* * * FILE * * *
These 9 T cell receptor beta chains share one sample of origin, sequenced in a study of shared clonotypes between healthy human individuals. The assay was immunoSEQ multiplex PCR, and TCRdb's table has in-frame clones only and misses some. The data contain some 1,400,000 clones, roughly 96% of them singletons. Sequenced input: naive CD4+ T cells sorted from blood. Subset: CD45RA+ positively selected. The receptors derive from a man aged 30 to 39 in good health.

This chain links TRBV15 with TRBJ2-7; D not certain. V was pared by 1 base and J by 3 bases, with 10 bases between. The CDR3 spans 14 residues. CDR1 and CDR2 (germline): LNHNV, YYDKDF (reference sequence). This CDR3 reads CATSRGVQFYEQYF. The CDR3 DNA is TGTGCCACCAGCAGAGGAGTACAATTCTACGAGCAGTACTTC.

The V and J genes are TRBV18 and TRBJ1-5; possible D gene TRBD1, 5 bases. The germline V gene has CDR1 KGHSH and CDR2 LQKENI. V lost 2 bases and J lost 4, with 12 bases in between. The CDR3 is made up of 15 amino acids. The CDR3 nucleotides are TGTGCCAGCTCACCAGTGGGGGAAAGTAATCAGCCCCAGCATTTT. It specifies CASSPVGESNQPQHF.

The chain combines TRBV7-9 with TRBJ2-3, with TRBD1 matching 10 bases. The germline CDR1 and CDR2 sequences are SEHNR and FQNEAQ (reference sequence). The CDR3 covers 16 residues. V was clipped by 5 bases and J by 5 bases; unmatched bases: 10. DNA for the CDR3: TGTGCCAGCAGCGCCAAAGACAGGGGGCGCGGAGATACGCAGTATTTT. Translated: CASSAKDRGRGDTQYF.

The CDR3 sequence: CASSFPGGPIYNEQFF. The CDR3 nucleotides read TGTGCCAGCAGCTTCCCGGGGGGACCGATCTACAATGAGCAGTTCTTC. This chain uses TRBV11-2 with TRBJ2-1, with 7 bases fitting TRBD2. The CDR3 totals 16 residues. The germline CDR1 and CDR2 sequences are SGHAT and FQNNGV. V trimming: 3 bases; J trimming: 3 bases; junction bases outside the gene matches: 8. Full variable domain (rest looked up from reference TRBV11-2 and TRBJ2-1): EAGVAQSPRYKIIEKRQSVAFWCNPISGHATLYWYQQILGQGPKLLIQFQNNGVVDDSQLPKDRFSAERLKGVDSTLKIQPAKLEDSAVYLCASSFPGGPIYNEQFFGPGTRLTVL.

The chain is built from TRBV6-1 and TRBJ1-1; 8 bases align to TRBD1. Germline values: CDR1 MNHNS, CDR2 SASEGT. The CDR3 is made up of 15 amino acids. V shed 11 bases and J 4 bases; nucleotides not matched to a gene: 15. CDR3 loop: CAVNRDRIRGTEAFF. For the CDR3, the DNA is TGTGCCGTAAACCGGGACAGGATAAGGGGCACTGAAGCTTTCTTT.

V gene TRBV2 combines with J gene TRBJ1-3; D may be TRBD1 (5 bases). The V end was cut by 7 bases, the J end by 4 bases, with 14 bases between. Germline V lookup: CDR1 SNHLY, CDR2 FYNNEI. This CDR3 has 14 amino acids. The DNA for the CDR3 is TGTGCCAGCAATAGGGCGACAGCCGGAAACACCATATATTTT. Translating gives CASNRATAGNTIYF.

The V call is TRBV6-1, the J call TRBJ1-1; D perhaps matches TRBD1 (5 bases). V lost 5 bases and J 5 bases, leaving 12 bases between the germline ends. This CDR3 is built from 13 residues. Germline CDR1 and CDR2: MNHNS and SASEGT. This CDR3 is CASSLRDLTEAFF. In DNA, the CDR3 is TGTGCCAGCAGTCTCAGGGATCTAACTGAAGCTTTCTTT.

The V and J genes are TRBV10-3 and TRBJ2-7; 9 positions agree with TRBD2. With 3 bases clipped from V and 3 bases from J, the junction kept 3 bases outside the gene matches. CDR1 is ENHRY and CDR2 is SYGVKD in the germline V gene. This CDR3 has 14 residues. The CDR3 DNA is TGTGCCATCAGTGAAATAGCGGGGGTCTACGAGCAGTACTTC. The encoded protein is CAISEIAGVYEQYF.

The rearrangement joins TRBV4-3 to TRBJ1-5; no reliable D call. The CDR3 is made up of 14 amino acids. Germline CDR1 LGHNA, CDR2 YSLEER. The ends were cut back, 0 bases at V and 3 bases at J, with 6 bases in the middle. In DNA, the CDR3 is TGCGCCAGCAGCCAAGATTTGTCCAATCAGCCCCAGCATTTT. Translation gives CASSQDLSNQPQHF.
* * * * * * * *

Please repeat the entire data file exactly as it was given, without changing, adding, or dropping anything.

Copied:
These 9 T cell receptor beta chains share one sample of origin, sequenced in a study of shared clonotypes between healthy human individuals. The assay was immunoSEQ multiplex PCR, and TCRdb's table has in-frame clones only and misses some. The data contain some 1,400,000 clones, roughly 96% of them singletons. Sequenced input: naive CD4+ T cells sorted from blood. Subset: CD45RA+ positively selected. The receptors derive from a man aged 30 to 39 in good health.

This chain links TRBV15 with TRBJ2-7; D not certain. V was pared by 1 base and J by 3 bases, with 10 bases between. The CDR3 spans 14 residues. CDR1 and CDR2 (germline): LNHNV, YYDKDF (reference sequence). This CDR3 reads CATSRGVQFYEQYF. The CDR3 DNA is TGTGCCACCAGCAGAGGAGTACAATTCTACGAGCAGTACTTC.

The V and J genes are TRBV18 and TRBJ1-5; possible D gene TRBD1, 5 bases. The germline V gene has CDR1 KGHSH and CDR2 LQKENI. V lost 2 bases and J lost 4, with 12 bases in between. The CDR3 is made up of 15 amino acids. The CDR3 nucleotides are TGTGCCAGCTCACCAGTGGGGGAAAGTAATCAGCCCCAGCATTTT. It specifies CASSPVGESNQPQHF.

The chain combines TRBV7-9 with TRBJ2-3, with TRBD1 matching 10 bases. The germline CDR1 and CDR2 sequences are SEHNR and FQNEAQ (reference sequence). The CDR3 covers 16 residues. V was clipped by 5 bases and J by 5 bases; unmatched bases: 10. DNA for the CDR3: TGTGCCAGCAGCGCCAAAGACAGGGGGCGCGGAGATACGCAGTATTTT. Translated: CASSAKDRGRGDTQYF.

The CDR3 sequence: CASSFPGGPIYNEQFF. The CDR3 nucleotides read TGTGCCAGCAGCTTCCCGGGGGGACCGATCTACAATGAGCAGTTCTTC. This chain uses TRBV11-2 with TRBJ2-1, with 7 bases fitting TRBD2. The CDR3 totals 16 residues. The germline CDR1 and CDR2 sequences are SGHAT and FQNNGV. V trimming: 3 bases; J trimming: 3 bases; junction bases outside the gene matches: 8. Full variable domain (rest looked up from reference TRBV11-2 and TRBJ2-1): EAGVAQSPRYKIIEKRQSVAFWCNPISGHATLYWYQQILGQGPKLLIQFQNNGVVDDSQLPKDRFSAERLKGVDSTLKIQPAKLEDSAVYLCASSFPGGPIYNEQFFGPGTRLTVL.

The chain is built from TRBV6-1 and TRBJ1-1; 8 bases align to TRBD1. Germline values: CDR1 MNHNS, CDR2 SASEGT. The CDR3 is made up of 15 amino acids. V shed 11 bases and J 4 bases; nucleotides not matched to a gene: 15. CDR3 loop: CAVNRDRIRGTEAFF. For the CDR3, the DNA is TGTGCCGTAAACCGGGACAGGATAAGGGGCACTGAAGCTTTCTTT.

V gene TRBV2 combines with J gene TRBJ1-3; D may be TRBD1 (5 bases). The V end was cut by 7 bases, the J end by 4 bases, with 14 bases between. Germline V lookup: CDR1 SNHLY, CDR2 FYNNEI. This CDR3 has 14 amino acids. The DNA for the CDR3 is TGTGCCAGCAATAGGGCGACAGCCGGAAACACCATATATTTT. Translating gives CASNRATAGNTIYF.

The V call is TRBV6-1, the J call TRBJ1-1; D perhaps matches TRBD1 (5 bases). V lost 5 bases and J 5 bases, leaving 12 bases between the germline ends. This CDR3 is built from 13 residues. Germline CDR1 and CDR2: MNHNS and SASEGT. This CDR3 is CASSLRDLTEAFF. In DNA, the CDR3 is TGTGCCAGCAGTCTCAGGGATCTAACTGAAGCTTTCTTT.

The V and J genes are TRBV10-3 and TRBJ2-7; 9 positions agree with TRBD2. With 3 bases clipped from V and 3 bases from J, the junction kept 3 bases outside the gene matches. CDR1 is ENHRY and CDR2 is SYGVKD in the germline V gene. This CDR3 has 14 residues. The CDR3 DNA is TGTGCCATCAGTGAAATAGCGGGGGTCTACGAGCAGTACTTC. The encoded protein is CAISEIAGVYEQYF.

The rearrangement joins TRBV4-3 to TRBJ1-5; no reliable D call. The CDR3 is made up of 14 amino acids. Germline CDR1 LGHNA, CDR2 YSLEER. The ends were cut back, 0 bases at V and 3 bases at J, with 6 bases in the middle. In DNA, the CDR3 is TGCGCCAGCAGCCAAGATTTGTCCAATCAGCCCCAGCATTTT. Translation gives CASSQDLSNQPQHF.